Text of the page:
consider futures trading and to keep it simple lets say the price trades in units of 1, so 1,2,3,4,5 etc...
lets say I put in a BUY limit order at 3 with the ask at 4 and the bid at 2 and the last traded was at 3
lets say I am not filled,
then the ask jumps to 5, the last traded goes to 4 and the bid goes to 3
still my BUY limit order has not been filled.
Then a trade occurs at the bid value of 3 so the last traded equals the bid value of 3
will/could my limit BUY order be filled at the bid value of 3?
so to be clear - it is independent of bid or ask price? That means the fill/matching process is simply queue related...
At price x there are booked limit buy/sell orders. When the market trades at price x, market orders will get filled as they hit, and the booked limit orders ( buy or sells) will be matched at that trading price with existing orders and or incoming market orders
that means the bid and ask price have no impact on the fill/matching process
(need to clearly understand this for an indi I am building..)
Being ahead in the queue is very important in your case as you seem to be keen on scalping...
I dont see a Queue number for the limit order in the DOM you mentioned. Choose a platform that gives you this number and you will get more insights into how the limit orders in the 'queues' are filled one after other...
ATAS (free demo available), 9G trading dom for Ninjatrader(paid I guess) has this feature. Not sure if X_Trader has this.. but I have a feeling it has...I heard all institutional futures traders and other ''big fish'' use X_Trader you can signup for free trial of X_Trader too. Available from many brokers.
I'm not sure what you mean by 'if the market goes past you and you don't get filled'. But if your order is not filled, yes it would still be there. The duration I think is determined by the platform settings. 'Day' orders I believe get cancelled when the session ends. 'Good til cancelled' stay there until they're filled or cancelled.
I think the best way to go about thinking of all this is the following...
A limit order is a guaranteed entry/exit at the price you set, but not a guaranteed fill.
A market order is a guaranteed entry/exit at whatever price the market is currently at, but not at the price you may want.
A stop order will trigger your underlying request, whether it is a limit or market order, when the price of your stop is hit.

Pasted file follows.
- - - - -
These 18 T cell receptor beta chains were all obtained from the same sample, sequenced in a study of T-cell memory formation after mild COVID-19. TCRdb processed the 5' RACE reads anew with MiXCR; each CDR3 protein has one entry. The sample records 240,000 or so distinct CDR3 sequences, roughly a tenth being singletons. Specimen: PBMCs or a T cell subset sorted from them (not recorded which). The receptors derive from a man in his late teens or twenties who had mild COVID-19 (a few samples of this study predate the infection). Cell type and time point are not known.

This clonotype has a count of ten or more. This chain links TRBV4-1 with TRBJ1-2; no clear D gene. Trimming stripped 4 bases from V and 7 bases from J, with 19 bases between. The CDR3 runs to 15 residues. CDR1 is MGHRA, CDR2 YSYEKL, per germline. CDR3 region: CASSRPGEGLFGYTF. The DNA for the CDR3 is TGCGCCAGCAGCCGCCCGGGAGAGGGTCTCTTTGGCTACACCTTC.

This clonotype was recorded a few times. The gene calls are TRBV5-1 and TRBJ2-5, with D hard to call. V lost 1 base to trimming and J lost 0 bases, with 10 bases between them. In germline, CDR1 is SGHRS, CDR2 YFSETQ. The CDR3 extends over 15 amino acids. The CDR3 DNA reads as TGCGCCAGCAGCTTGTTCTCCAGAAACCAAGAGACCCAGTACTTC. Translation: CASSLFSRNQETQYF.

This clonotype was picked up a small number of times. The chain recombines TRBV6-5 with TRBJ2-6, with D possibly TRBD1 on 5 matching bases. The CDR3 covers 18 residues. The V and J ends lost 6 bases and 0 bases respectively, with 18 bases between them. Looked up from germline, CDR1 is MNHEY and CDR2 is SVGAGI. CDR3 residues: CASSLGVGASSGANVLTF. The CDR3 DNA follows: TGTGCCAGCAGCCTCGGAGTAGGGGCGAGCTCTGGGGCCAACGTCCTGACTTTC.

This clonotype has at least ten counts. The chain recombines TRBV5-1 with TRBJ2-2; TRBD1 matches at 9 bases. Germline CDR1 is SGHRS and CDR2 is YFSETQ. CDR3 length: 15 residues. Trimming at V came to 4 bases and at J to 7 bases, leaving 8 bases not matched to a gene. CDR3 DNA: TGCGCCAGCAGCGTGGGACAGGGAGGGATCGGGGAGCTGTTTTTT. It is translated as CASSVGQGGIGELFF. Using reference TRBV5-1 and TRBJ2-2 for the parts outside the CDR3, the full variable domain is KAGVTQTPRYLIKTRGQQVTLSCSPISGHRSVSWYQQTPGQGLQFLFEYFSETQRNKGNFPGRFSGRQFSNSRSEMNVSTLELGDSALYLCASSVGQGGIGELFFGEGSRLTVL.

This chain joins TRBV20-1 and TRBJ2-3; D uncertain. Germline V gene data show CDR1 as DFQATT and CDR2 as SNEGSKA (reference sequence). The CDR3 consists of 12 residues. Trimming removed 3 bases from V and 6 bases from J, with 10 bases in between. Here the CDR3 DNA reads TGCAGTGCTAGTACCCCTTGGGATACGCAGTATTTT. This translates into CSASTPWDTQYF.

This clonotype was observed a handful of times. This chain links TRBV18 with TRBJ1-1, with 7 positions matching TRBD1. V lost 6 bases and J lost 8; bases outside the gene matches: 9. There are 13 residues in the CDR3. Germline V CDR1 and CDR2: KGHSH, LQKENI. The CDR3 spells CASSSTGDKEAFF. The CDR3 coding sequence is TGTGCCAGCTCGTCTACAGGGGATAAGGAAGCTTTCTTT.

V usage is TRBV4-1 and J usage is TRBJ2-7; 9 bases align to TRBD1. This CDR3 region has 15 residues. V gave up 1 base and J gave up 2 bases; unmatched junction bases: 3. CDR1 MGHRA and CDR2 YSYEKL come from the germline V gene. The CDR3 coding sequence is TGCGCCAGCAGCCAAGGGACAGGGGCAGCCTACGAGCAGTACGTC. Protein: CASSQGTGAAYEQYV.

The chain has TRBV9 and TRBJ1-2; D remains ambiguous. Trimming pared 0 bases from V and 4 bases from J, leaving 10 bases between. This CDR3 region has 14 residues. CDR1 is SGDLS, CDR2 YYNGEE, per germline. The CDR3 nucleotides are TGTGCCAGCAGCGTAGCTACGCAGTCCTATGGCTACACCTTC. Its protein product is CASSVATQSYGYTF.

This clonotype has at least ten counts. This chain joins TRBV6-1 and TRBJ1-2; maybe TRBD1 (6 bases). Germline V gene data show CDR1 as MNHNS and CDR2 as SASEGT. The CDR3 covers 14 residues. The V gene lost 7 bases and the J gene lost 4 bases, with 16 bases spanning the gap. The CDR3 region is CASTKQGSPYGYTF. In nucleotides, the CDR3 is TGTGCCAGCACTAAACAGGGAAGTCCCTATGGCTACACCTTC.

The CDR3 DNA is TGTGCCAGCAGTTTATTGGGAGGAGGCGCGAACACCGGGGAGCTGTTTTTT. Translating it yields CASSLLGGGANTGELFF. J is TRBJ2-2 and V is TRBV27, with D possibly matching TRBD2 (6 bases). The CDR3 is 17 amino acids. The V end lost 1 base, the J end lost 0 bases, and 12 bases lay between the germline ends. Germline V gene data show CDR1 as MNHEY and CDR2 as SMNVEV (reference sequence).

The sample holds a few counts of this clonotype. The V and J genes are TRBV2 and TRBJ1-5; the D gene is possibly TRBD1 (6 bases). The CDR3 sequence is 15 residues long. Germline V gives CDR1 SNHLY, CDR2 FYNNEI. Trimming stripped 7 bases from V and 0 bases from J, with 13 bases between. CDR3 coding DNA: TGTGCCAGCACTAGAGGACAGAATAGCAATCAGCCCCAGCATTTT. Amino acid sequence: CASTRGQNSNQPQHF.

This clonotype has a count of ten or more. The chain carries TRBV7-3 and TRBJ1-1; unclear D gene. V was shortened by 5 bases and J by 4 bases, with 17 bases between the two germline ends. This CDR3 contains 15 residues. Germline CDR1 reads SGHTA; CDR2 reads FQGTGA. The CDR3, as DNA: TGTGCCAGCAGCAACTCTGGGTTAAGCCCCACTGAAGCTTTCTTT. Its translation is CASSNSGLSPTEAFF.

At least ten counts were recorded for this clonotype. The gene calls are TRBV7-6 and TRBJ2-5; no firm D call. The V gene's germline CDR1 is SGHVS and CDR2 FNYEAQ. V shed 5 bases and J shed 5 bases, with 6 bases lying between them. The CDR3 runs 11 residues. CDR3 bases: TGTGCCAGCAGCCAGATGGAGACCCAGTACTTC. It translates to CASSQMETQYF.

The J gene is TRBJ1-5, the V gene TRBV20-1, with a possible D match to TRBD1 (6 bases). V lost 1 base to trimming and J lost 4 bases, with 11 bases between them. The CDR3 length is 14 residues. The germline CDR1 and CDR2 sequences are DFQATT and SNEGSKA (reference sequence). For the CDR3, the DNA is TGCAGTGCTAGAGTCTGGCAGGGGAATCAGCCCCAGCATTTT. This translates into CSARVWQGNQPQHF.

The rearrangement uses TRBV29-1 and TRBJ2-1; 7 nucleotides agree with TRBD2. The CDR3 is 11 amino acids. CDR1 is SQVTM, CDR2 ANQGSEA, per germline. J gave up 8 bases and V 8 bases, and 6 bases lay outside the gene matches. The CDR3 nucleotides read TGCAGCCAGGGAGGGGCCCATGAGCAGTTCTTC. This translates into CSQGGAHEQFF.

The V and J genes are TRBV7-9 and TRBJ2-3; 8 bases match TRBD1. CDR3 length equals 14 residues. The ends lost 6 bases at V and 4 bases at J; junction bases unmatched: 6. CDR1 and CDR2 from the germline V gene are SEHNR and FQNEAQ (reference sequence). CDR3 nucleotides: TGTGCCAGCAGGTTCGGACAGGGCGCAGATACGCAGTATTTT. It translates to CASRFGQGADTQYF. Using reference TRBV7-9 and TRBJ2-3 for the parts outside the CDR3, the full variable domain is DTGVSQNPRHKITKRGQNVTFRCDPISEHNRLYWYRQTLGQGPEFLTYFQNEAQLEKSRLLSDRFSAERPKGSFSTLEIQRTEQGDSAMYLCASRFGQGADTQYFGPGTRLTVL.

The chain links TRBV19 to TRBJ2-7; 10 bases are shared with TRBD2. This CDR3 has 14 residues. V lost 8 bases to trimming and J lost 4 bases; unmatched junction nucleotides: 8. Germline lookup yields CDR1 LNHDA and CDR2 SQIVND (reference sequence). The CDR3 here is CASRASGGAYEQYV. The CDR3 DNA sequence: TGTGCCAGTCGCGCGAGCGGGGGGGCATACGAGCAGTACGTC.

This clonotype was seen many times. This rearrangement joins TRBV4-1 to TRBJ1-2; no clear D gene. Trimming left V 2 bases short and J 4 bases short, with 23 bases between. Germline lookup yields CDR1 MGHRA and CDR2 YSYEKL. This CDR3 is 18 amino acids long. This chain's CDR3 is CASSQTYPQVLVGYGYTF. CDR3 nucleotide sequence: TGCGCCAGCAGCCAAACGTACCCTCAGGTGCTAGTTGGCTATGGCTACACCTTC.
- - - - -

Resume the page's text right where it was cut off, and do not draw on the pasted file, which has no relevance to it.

So If you have a stop limit buy order at $100.00 on XYZ instrument...If the price gets to $100.00 to the tick and your stop is triggered, it becomes a limit order at that price. Now you are in a limit order to buy at $100.00. Your broker now sets a limit order to buy XYZ at $100.00. You may not be filled if the market moves fast.
If you have a stop market buy order at $100.00 on XYZ instrument...If the price gets to $100.00 to the tick and your stop is triggered, it becomes a market order at that price. Now you are in a market order to buy XYZ at $100.00. Remember, a market order means you are entering or exiting at the current market price. So your market order could be a few ticks, or maybe many more, away from your desired entry/exit point.
Again, in a nutshell... limit orders guarantee you a price but not a fill. Market orders guarantee you a fill but not a price.
From what little I know about order books, the basic tenet is FIFO (First In First Out). So if you set your limit order to buy at 10:00 AM and everyone is selling, and the order book goes dry for selling at, say, 11:30AM...Then at 2PM when everyone wants back into the market at 2 or 3PM, your buy limit order would be filled quickly because you were nearly first in line to get into the long market and all the buy orders from other folks at your long price had gone away.
I hope that was not long-winded, and I hope it makes sense.
Last edited by HoopyTrading; August 3rd, 2016 at 09:11 PM.
For a CME futures product, the market can never "go past" you without filling you. You might however, get filled at better price depending on when the order was placed and the matching, but it will never be worst off.
Now, not to over complicate things, because xplorer's picture and post does a very good job explaining order queue 101, but if you watch the depth of market longer, you'll notice something you have a weird occurrence where there's 2 orders waiting, you add one limit which makes you order number 3, but then maybe a 50 lot gets added, and you don't get filled. This might be because the 50 block order has market maker designation status that allows them to skip the line ahead of you.
But generally, on a simplistic basis, you can think about it as first come first serve when trying to understand a CME fill. It's not some crazy stock exchange matching engine or dark pool with very opaque matching rules.
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